For example, I will never forget the struggles we had with a client who was the CMO of a B2B software-as-a-service company. Let's call him Mike.
To my team, Mike was a savvy marketer who had decades of experience. He seemed to be knowledgeable about the things you would expect him to be knowledgeable about, and he was always incredibly engaging and insightful when we'd ask him questions designed to get him talking on industry news or trends.
But there was one small problem: He had zero self-confidence. We'd start to work toward what felt like a foundational question for a piece of content, and Mike would suddenly backtrack and say he wasn't sure he was actually an expert on the topic. When we could convince him of that expertise, it seemed like he spent hours researching what everyone else in the industry thought about a subject and then regurgitating a synopsis. It definitely wasn't thought leadership, and it wasn't fun for anyone involved.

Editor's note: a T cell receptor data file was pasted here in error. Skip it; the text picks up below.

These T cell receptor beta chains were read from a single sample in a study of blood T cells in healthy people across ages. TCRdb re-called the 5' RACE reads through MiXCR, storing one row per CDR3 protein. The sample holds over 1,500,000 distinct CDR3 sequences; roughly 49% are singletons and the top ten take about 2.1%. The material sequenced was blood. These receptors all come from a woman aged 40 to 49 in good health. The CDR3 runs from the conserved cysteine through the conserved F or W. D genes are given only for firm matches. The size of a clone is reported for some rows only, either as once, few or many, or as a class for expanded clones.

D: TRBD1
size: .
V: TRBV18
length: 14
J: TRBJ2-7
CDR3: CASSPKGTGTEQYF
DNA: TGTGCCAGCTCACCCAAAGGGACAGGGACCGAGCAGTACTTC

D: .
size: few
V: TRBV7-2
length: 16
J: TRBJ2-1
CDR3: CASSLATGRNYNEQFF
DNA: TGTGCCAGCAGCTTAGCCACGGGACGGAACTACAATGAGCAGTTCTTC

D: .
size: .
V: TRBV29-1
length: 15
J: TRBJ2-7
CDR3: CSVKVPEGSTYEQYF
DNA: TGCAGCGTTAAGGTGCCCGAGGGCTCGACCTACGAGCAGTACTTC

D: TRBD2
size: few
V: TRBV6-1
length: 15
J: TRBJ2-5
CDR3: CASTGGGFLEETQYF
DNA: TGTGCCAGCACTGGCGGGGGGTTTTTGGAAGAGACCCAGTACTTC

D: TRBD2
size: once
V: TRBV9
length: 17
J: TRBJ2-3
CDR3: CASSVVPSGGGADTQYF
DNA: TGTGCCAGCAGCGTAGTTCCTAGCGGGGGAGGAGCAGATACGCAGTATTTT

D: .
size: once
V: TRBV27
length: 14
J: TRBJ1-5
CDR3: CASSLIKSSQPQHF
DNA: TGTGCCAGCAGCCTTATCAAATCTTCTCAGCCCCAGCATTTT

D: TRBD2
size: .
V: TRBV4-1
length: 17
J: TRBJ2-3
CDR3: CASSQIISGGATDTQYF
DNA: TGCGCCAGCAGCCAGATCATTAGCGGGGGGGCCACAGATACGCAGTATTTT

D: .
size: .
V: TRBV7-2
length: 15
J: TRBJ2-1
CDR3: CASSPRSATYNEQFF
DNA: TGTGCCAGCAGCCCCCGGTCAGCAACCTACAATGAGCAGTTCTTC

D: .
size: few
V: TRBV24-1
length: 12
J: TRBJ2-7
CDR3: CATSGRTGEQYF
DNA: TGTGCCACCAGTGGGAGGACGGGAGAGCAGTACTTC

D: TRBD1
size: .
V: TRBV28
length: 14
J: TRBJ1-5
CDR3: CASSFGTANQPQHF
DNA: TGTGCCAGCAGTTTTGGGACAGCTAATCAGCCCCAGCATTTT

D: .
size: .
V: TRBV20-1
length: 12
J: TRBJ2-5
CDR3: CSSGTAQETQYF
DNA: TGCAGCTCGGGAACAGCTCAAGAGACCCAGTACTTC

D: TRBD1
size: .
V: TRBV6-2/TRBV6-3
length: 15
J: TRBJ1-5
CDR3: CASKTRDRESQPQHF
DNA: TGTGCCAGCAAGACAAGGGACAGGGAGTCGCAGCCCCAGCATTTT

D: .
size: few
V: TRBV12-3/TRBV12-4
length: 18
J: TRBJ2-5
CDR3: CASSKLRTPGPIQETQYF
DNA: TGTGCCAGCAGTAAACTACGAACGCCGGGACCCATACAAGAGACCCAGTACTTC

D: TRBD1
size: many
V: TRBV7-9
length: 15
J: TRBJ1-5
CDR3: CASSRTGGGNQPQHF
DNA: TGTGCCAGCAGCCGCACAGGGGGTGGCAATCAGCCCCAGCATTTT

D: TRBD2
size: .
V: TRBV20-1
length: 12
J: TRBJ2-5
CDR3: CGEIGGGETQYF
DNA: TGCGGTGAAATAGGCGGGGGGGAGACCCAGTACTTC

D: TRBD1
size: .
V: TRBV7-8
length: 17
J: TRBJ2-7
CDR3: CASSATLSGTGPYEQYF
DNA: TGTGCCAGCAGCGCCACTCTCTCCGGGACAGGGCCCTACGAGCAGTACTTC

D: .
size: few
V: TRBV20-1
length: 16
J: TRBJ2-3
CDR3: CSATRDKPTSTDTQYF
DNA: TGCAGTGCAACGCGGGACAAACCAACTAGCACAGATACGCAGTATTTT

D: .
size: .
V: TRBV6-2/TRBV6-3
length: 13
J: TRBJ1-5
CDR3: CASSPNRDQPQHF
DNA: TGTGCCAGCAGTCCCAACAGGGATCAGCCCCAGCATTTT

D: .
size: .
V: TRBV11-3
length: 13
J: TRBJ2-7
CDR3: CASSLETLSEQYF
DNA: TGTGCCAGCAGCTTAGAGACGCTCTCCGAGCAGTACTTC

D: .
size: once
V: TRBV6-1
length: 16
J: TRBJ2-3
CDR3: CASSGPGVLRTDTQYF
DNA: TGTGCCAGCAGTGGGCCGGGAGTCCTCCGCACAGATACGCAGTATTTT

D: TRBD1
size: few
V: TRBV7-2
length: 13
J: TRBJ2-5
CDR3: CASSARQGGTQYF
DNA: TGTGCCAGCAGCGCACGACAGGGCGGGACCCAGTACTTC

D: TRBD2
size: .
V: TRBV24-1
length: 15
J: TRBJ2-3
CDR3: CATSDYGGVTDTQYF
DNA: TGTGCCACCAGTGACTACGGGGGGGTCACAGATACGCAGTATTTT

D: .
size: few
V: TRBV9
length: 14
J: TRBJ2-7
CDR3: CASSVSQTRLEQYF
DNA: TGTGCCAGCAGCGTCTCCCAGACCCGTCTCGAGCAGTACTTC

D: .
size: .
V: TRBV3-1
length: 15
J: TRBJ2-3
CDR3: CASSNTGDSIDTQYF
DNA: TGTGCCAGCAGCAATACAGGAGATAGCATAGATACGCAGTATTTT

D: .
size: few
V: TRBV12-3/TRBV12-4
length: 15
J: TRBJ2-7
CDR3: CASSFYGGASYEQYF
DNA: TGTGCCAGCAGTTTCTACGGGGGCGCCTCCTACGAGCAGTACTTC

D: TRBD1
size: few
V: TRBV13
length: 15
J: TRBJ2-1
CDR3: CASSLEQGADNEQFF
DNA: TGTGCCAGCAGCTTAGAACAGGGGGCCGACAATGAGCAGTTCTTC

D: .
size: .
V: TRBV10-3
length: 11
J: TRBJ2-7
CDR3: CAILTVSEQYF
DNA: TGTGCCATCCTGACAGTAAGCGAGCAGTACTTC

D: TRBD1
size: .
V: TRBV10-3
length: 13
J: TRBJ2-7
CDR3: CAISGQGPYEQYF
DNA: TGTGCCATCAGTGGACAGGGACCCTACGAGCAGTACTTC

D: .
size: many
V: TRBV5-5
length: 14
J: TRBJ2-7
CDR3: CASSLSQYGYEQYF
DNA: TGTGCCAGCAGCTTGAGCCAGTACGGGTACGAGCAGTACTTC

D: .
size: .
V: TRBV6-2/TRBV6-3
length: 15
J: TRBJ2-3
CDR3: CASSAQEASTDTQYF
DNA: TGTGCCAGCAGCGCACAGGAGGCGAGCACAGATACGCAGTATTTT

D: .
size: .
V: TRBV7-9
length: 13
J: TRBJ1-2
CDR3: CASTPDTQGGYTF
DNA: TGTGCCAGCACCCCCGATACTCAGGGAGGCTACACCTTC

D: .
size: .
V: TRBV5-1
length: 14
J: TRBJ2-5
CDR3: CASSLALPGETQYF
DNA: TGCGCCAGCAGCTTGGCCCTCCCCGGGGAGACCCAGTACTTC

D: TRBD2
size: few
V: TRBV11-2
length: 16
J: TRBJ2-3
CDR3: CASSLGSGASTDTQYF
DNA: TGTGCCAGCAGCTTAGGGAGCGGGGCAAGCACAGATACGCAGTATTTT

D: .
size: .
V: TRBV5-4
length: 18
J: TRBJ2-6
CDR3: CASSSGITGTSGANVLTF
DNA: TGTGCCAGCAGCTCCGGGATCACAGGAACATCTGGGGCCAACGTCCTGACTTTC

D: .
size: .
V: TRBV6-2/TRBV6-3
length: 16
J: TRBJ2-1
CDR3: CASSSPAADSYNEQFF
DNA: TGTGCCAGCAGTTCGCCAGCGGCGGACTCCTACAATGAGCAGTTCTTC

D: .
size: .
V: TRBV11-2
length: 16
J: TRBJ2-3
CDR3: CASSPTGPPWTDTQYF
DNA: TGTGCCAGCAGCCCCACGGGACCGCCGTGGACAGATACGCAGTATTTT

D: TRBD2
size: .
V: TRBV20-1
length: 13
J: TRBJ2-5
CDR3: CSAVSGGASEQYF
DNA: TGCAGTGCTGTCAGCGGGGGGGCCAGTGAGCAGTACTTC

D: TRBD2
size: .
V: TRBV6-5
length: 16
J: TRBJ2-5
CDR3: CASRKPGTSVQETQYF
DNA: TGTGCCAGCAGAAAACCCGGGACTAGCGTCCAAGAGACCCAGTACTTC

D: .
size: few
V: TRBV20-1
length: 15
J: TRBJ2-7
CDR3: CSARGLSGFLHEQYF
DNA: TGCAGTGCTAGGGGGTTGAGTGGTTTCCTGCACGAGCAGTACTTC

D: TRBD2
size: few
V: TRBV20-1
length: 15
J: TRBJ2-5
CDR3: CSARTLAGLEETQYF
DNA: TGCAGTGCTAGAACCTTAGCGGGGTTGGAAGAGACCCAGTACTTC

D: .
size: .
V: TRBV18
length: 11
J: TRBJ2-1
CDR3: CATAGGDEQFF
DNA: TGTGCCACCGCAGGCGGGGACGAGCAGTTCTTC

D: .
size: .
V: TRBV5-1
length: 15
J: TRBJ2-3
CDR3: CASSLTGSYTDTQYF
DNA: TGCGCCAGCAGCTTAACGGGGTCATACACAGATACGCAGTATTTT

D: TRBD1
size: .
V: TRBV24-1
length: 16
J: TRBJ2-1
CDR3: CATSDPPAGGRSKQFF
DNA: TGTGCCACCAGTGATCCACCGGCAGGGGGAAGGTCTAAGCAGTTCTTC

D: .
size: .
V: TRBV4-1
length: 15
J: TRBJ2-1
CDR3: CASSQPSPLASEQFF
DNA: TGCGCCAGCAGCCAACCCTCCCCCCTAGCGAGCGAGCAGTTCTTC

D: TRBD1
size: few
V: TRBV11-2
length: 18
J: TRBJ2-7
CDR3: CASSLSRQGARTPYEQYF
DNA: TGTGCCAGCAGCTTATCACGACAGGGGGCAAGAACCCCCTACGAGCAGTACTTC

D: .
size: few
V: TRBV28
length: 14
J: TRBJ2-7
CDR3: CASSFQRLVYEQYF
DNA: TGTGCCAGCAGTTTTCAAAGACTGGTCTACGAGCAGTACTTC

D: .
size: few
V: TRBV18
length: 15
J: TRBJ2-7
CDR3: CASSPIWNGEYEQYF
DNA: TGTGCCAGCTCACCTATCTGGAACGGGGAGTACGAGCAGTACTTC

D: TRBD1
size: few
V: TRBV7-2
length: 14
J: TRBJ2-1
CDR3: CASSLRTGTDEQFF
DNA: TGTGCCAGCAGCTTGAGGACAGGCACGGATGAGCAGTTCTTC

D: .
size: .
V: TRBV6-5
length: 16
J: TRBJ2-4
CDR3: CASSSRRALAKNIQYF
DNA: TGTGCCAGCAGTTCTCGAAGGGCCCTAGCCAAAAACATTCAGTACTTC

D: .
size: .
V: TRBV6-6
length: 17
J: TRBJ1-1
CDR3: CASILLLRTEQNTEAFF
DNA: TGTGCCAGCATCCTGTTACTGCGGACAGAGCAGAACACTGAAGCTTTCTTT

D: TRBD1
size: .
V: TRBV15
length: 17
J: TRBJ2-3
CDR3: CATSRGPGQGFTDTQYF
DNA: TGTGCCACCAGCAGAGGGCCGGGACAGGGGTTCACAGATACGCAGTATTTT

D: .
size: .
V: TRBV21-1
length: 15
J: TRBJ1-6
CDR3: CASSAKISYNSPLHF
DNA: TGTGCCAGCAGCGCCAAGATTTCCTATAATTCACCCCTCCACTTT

To help Mike stop feeling like an imposter, my team pivoted our strategy a bit to focus more on his comfort zones. We coached him along with every blog post, guest-contributed article, and whitepaper, and he slowly but surely began to expand that comfort zone and become the industry thought leader we knew he could be.
If you're struggling with imposter syndrome, here are three ways to overcome self-doubt and become the thought leader you were always meant to be:
Sit down with a notepad, a pen, and a mirror. Maybe scratch that last one. Jot down areas where you truly excel and areas where you need additional development. You might be adept at hiring people who do well in remote environments, for instance, but perhaps you aren't as knowledgeable about the employment regulations that affect those new hires. By highlighting what you truly know — and maybe spotting a few things you don't — you can begin to dispel some of your internal doubts and recognize your true expertise.